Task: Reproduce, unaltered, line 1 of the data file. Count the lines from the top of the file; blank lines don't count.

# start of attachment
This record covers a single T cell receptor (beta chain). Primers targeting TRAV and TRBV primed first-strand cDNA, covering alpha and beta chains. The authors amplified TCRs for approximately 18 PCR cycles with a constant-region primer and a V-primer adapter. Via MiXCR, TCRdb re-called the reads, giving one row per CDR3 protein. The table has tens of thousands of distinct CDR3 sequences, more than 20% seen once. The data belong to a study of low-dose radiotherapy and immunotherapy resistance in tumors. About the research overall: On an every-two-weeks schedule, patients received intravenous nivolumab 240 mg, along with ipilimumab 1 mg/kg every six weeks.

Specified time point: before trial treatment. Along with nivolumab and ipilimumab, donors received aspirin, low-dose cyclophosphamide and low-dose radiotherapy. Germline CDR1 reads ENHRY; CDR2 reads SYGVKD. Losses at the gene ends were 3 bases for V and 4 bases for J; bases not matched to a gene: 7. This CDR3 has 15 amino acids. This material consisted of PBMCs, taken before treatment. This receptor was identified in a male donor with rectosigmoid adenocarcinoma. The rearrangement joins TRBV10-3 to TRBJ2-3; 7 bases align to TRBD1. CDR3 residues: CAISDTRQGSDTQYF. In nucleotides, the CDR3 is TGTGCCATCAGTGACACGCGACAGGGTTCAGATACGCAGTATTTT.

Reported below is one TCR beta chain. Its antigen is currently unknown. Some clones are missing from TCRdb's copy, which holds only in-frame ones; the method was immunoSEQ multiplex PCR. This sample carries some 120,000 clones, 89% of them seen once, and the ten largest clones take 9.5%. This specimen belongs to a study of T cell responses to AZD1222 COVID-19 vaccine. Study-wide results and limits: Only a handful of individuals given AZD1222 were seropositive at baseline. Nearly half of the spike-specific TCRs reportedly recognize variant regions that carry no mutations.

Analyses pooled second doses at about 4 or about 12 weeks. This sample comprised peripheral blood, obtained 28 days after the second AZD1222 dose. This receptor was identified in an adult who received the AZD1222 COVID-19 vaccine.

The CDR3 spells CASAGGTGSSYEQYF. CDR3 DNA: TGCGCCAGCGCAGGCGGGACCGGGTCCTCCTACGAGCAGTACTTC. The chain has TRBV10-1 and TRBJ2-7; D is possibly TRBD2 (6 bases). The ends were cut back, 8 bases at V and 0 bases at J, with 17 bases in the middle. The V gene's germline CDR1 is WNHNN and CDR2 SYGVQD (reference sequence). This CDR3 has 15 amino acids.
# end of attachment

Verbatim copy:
This record covers a single T cell receptor (beta chain). Primers targeting TRAV and TRBV primed first-strand cDNA, covering alpha and beta chains. The authors amplified TCRs for approximately 18 PCR cycles with a constant-region primer and a V-primer adapter. Via MiXCR, TCRdb re-called the reads, giving one row per CDR3 protein. The table has tens of thousands of distinct CDR3 sequences, more than 20% seen once. The data belong to a study of low-dose radiotherapy and immunotherapy resistance in tumors. About the research overall: On an every-two-weeks schedule, patients received intravenous nivolumab 240 mg, along with ipilimumab 1 mg/kg every six weeks.